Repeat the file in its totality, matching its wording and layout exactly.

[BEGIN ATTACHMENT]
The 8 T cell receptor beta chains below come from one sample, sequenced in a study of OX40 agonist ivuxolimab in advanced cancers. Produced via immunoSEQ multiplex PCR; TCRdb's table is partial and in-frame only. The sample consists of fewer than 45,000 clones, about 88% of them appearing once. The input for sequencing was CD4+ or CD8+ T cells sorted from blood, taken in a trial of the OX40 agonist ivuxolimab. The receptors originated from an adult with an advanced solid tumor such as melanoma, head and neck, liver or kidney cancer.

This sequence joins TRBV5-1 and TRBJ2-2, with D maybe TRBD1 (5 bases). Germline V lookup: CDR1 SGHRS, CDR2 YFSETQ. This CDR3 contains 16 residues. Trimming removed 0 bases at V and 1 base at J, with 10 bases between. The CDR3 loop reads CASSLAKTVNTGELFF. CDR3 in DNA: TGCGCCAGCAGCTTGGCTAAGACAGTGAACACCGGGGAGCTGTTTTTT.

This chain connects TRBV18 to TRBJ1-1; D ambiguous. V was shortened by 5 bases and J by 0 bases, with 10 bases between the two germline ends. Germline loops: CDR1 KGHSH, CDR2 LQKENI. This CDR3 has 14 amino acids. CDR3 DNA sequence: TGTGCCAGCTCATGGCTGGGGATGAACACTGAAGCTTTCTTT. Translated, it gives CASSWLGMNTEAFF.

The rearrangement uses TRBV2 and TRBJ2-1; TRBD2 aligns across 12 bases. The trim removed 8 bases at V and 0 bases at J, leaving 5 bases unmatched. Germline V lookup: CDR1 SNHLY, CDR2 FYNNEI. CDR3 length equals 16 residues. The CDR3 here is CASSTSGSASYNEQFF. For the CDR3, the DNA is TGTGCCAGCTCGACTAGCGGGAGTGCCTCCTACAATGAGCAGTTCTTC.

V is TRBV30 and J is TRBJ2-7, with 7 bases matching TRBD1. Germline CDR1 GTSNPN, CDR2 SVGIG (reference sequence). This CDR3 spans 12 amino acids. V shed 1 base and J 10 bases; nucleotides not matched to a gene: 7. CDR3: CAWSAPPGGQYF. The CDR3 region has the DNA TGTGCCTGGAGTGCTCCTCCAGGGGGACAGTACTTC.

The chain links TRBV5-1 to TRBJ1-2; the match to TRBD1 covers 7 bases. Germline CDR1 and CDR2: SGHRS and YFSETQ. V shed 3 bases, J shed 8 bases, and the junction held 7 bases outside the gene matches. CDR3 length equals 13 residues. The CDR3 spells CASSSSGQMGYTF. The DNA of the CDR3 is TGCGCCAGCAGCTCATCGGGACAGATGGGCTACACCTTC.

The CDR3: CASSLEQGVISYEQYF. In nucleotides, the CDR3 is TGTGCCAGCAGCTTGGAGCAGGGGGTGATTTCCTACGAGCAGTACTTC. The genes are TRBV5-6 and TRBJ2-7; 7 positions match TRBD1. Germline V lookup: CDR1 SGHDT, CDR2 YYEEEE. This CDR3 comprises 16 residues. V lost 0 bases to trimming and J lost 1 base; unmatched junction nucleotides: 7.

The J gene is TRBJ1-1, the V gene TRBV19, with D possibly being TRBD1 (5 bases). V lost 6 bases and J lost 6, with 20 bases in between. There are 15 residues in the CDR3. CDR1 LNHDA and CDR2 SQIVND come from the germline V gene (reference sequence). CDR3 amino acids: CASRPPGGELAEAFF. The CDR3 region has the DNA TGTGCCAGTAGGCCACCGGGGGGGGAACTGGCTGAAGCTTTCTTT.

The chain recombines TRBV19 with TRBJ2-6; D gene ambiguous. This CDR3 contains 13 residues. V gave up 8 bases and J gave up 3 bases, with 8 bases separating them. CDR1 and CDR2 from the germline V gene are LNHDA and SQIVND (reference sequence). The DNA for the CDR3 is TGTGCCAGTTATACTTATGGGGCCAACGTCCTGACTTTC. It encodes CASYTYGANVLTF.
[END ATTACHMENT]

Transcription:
The 8 T cell receptor beta chains below come from one sample, sequenced in a study of OX40 agonist ivuxolimab in advanced cancers. Produced via immunoSEQ multiplex PCR; TCRdb's table is partial and in-frame only. The sample consists of fewer than 45,000 clones, about 88% of them appearing once. The input for sequencing was CD4+ or CD8+ T cells sorted from blood, taken in a trial of the OX40 agonist ivuxolimab. The receptors originated from an adult with an advanced solid tumor such as melanoma, head and neck, liver or kidney cancer.

This sequence joins TRBV5-1 and TRBJ2-2, with D maybe TRBD1 (5 bases). Germline V lookup: CDR1 SGHRS, CDR2 YFSETQ. This CDR3 contains 16 residues. Trimming removed 0 bases at V and 1 base at J, with 10 bases between. The CDR3 loop reads CASSLAKTVNTGELFF. CDR3 in DNA: TGCGCCAGCAGCTTGGCTAAGACAGTGAACACCGGGGAGCTGTTTTTT.

This chain connects TRBV18 to TRBJ1-1; D ambiguous. V was shortened by 5 bases and J by 0 bases, with 10 bases between the two germline ends. Germline loops: CDR1 KGHSH, CDR2 LQKENI. This CDR3 has 14 amino acids. CDR3 DNA sequence: TGTGCCAGCTCATGGCTGGGGATGAACACTGAAGCTTTCTTT. Translated, it gives CASSWLGMNTEAFF.

The rearrangement uses TRBV2 and TRBJ2-1; TRBD2 aligns across 12 bases. The trim removed 8 bases at V and 0 bases at J, leaving 5 bases unmatched. Germline V lookup: CDR1 SNHLY, CDR2 FYNNEI. CDR3 length equals 16 residues. The CDR3 here is CASSTSGSASYNEQFF. For the CDR3, the DNA is TGTGCCAGCTCGACTAGCGGGAGTGCCTCCTACAATGAGCAGTTCTTC.

V is TRBV30 and J is TRBJ2-7, with 7 bases matching TRBD1. Germline CDR1 GTSNPN, CDR2 SVGIG (reference sequence). This CDR3 spans 12 amino acids. V shed 1 base and J 10 bases; nucleotides not matched to a gene: 7. CDR3: CAWSAPPGGQYF. The CDR3 region has the DNA TGTGCCTGGAGTGCTCCTCCAGGGGGACAGTACTTC.

The chain links TRBV5-1 to TRBJ1-2; the match to TRBD1 covers 7 bases. Germline CDR1 and CDR2: SGHRS and YFSETQ. V shed 3 bases, J shed 8 bases, and the junction held 7 bases outside the gene matches. CDR3 length equals 13 residues. The CDR3 spells CASSSSGQMGYTF. The DNA of the CDR3 is TGCGCCAGCAGCTCATCGGGACAGATGGGCTACACCTTC.

The CDR3: CASSLEQGVISYEQYF. In nucleotides, the CDR3 is TGTGCCAGCAGCTTGGAGCAGGGGGTGATTTCCTACGAGCAGTACTTC. The genes are TRBV5-6 and TRBJ2-7; 7 positions match TRBD1. Germline V lookup: CDR1 SGHDT, CDR2 YYEEEE. This CDR3 comprises 16 residues. V lost 0 bases to trimming and J lost 1 base; unmatched junction nucleotides: 7.

The J gene is TRBJ1-1, the V gene TRBV19, with D possibly being TRBD1 (5 bases). V lost 6 bases and J lost 6, with 20 bases in between. There are 15 residues in the CDR3. CDR1 LNHDA and CDR2 SQIVND come from the germline V gene (reference sequence). CDR3 amino acids: CASRPPGGELAEAFF. The CDR3 region has the DNA TGTGCCAGTAGGCCACCGGGGGGGGAACTGGCTGAAGCTTTCTTT.

The chain recombines TRBV19 with TRBJ2-6; D gene ambiguous. This CDR3 contains 13 residues. V gave up 8 bases and J gave up 3 bases, with 8 bases separating them. CDR1 and CDR2 from the germline V gene are LNHDA and SQIVND (reference sequence). The DNA for the CDR3 is TGTGCCAGTTATACTTATGGGGCCAACGTCCTGACTTTC. It encodes CASYTYGANVLTF.